460 While self-seen Virtue in the faithful line With modest joys surveys her form divine. But oh, what thoughts, what numbers fhail I find, But faintly to express the Poet's mind! Who yonder Stars effulgence can display, Unless he dip his pencil in the ray? Who paint a God, unless the God inspire ? What catch the lightning, but the speed of fire? So, mighty Pope, to make thy Genius known, All power

is weak, all numbers- but thy own. 470 Each Muse for thee with kind contention strove, For thee the Graces left th' Idalian grove; With watchful fondness o'er thy cradle hung, Attun'd thy voice, and form'd thy infant tongue. Next, to her Bard majestic Wisdom came; 473 The bard enraptur'd caught the heavenly Aame : C 2

With

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With taste superior scorn'd the venal tribe,
Whom fear can sway, or guilty greatness bribe;
At Fancy's call who rear the wanton fail,
Sport with the stream, and trifle in the gale :
Sublimer views thy daring Spirit bound;
Thy mighty Voyage was Creation's round;
Intent new Worlds of Wisdom to explore,
And bless Mankind with Virtue's facred store

;
A nobler joy than Wit can give, impart :
And

pour moral transport o'er the heart.
Fantastic Wit shoots momentary fires,
And, like a meteor, while we gaze, expires :
Wit kindled by the sulphurous breath of Vice,
Like the blue lightning, while it shines, destroys :

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But Genius, fir'd by Truth's eternal ray,
Burns clear and constant, like the source of day :
Like this its beam, prolific and refin'd,
Feeds, warms, inspirits, and exalts the mind;
Mildly dispels each wintery Passion's gloom,

495 And opens all the Virtues into bloom. This praise, immortal Pope, to thee be given. Thy Genius was indeed a Gift from Heaven. Hail, Bard unequal'd, in whose deathless line Reason and wit with strength collected shine ;

500 Where matchless Wit but wins the second praise, Loft, nobly loft, in Truth's superior blaze. Did Friendship e’er mislead thy wandering Muse ? That Friendship sure may plead the great excuse : That sacred Friendship which inspir'd thy Song, 905 Fair in defect, and amiably wrong.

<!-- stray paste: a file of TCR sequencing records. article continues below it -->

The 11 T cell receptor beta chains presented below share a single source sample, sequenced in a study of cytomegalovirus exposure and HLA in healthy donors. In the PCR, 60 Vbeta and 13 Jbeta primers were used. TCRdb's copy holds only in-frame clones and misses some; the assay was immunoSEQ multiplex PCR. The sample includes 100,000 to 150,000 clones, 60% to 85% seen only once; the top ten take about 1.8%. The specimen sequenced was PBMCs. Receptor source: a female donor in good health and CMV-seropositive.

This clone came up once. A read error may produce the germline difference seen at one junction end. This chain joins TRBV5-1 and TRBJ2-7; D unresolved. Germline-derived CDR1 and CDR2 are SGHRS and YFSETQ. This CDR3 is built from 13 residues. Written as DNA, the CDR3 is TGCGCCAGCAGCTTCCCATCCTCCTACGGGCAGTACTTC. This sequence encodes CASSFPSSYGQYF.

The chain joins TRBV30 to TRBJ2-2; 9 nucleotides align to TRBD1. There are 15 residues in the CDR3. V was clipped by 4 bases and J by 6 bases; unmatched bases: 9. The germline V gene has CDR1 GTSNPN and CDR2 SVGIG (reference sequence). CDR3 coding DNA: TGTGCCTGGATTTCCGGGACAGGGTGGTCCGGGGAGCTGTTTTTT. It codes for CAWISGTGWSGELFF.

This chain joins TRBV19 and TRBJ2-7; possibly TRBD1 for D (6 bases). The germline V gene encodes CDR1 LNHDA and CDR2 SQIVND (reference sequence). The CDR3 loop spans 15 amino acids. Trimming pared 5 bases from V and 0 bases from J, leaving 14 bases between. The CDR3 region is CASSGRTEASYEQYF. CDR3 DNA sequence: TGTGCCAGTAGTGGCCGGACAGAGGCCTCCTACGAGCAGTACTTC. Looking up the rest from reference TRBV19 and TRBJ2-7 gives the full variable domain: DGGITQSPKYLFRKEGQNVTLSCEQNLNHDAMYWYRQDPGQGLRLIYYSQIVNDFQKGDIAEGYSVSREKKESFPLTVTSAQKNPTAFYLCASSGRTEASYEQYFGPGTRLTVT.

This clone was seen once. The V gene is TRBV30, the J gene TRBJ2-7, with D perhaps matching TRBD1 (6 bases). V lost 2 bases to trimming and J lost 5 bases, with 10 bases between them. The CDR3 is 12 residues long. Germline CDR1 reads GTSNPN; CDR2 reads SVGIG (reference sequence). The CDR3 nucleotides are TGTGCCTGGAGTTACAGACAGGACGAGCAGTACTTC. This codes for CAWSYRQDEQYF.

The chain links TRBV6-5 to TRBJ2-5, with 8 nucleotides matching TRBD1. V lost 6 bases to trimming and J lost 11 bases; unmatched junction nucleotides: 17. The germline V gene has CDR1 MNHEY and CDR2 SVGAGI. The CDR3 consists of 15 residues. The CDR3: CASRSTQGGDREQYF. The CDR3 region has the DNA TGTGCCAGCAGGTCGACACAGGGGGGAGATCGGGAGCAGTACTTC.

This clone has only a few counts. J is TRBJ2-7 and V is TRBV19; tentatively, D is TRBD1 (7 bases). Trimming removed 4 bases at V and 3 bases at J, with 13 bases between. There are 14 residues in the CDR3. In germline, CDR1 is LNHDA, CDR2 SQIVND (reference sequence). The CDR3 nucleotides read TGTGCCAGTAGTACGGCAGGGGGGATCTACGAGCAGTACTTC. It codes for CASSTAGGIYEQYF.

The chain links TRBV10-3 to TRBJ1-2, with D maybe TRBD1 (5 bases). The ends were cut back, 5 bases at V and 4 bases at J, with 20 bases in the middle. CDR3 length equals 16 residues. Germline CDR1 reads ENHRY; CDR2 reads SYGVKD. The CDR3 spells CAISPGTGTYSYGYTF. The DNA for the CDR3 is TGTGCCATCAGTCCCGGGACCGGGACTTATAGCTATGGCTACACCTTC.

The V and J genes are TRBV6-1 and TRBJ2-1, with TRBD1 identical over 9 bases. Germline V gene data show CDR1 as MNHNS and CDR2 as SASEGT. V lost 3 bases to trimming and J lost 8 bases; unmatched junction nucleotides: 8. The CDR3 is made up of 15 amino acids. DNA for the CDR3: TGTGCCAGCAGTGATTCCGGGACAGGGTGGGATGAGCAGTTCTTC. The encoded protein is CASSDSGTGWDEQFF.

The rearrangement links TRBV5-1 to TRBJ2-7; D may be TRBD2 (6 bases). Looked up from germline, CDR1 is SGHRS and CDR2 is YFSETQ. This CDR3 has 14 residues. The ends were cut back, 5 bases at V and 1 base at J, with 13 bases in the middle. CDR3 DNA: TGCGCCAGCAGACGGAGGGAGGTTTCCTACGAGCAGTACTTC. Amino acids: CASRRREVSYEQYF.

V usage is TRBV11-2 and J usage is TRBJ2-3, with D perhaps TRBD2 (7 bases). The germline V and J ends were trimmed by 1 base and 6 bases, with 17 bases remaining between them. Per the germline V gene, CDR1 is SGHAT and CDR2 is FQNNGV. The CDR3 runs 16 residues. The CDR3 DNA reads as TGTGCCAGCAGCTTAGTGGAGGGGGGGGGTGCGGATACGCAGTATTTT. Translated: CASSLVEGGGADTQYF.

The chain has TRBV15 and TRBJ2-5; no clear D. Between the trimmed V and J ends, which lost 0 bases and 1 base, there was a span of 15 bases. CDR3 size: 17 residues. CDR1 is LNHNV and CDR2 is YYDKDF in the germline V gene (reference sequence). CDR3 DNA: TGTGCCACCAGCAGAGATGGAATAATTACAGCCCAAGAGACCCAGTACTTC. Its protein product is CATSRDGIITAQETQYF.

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Error like this ev'n Truth can scarce reprove; 'Tis almost Virtue when it flows from Love.

Ye deathless Names, ye Sons of endless praise, By Virtue crown'd with never-fading bays ! Say, shall an artless Muse, if you inspire, Light her pale lamp at your immortal fire ? Or if, o Warburton, inspir’d by You, The daring Muse a nobler path pursue, By You inspir’d, on trembling pinions foar, 515 The sacred founts of social bliss explore, In her bold numbers chain the Tyrant's rage, And bid her Country's glory fire her page : If such her fate, do thou, fair Truth, descend, And watchful guard her in an honeft end :

520 Kindly severe, instruct her equal line To court no Friend, nor own a Foe but thine. But if her giddy eye should vainly quit Thy sacred paths, to run the maze of wit; If her apostate heart should e'er incline

525 To offer incense at Corruption's fhrine ; Urge, urge thy power, the black attempt confound, And dash the smoaking Cenfer to the ground. Thus aw'd to fear, instructed Bards

may

see That guilt is doom'd to link in Infamy.